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How I learned to enjoy exercise

Living in Phoenix, Arizona in 1994 at 50 years old, I was becoming acutely aware of how my lack of rigorous activity was leading me toward an unhealthy and unenergetic future me. I felt guilty. I felt anxious. I even felt some shame. But I procrastinated on doing anything about it.


Examining this problem more deeply than I had before, I asked myself, “What benefits are you getting from not exercising?” It dawned on me that exercise did not occur to me as an attractive, enjoyable activity. It occurred as hard and difficult. The benefits were that I got to avoid doing something that occurred as hard and difficult. Very good benefits.


This led to a new question, “How could I enjoy the process of exercising?” The answer wasn’t immediately obvious. I kept thinking of different types of exercise and different ways of doing them, like going to the gym or jogging, but none were attractive to me. But I kept asking the question; I kept brainstorming with myself.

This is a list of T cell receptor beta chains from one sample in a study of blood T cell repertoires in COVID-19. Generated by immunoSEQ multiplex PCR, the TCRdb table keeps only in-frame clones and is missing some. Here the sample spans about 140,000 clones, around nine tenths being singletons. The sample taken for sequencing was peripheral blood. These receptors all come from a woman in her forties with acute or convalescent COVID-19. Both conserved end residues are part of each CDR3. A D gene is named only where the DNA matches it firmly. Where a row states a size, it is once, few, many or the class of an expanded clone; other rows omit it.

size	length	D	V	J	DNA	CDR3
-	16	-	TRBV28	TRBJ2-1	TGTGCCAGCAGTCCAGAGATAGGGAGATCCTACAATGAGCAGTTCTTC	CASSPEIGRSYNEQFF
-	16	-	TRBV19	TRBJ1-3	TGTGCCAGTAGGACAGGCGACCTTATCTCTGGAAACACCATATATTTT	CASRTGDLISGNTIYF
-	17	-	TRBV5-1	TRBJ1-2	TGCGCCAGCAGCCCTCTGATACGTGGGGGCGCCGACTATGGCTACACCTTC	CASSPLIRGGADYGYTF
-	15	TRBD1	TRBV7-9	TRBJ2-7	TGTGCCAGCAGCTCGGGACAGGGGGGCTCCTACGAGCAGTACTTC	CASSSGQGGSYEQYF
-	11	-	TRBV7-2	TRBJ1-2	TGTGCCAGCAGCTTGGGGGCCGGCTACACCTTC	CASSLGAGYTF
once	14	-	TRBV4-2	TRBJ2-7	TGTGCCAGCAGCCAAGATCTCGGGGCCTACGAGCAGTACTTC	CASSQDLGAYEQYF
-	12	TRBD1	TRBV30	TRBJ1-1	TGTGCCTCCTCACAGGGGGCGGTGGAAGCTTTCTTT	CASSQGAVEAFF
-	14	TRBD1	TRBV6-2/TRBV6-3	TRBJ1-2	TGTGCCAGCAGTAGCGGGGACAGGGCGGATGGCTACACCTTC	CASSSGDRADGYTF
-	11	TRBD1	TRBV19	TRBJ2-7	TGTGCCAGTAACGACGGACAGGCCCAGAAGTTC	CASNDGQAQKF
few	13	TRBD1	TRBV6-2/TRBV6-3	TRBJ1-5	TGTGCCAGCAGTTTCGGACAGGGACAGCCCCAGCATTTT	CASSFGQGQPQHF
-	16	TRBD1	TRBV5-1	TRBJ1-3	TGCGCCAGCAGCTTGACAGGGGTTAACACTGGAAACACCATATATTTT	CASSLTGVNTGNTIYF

Eureka! The solution was so exciting. When it occurred to me, I knew that it would work. I lived a ten-minute drive away from Camelback Mountain. I asked four different friends, on a standard day of the week for each friend, to meet me at the base of Camelback at 6.30 in the morning. Together we would climb the mountain...not to the top, but turning around at a point where our total climbing up-and-down time was about 75 minutes. As we climbed we talked, enjoying each others’ words and company.


I had found a way to enjoy the process of exercising. Dwight-Next, the part of me concerned about my future, was happy because I was getting good exercise for a healthy future. Dwight-Now, the part of me concerned about just enjoying now, was happy because he was having fun now, he was having fun with the process.


Procrastinating on exercise was a thing of the past! Not only was it easy to get started immediately on my new exercise program, climbing Camelback with my friends, but it was also a piece of cake and a healthy cake at that.

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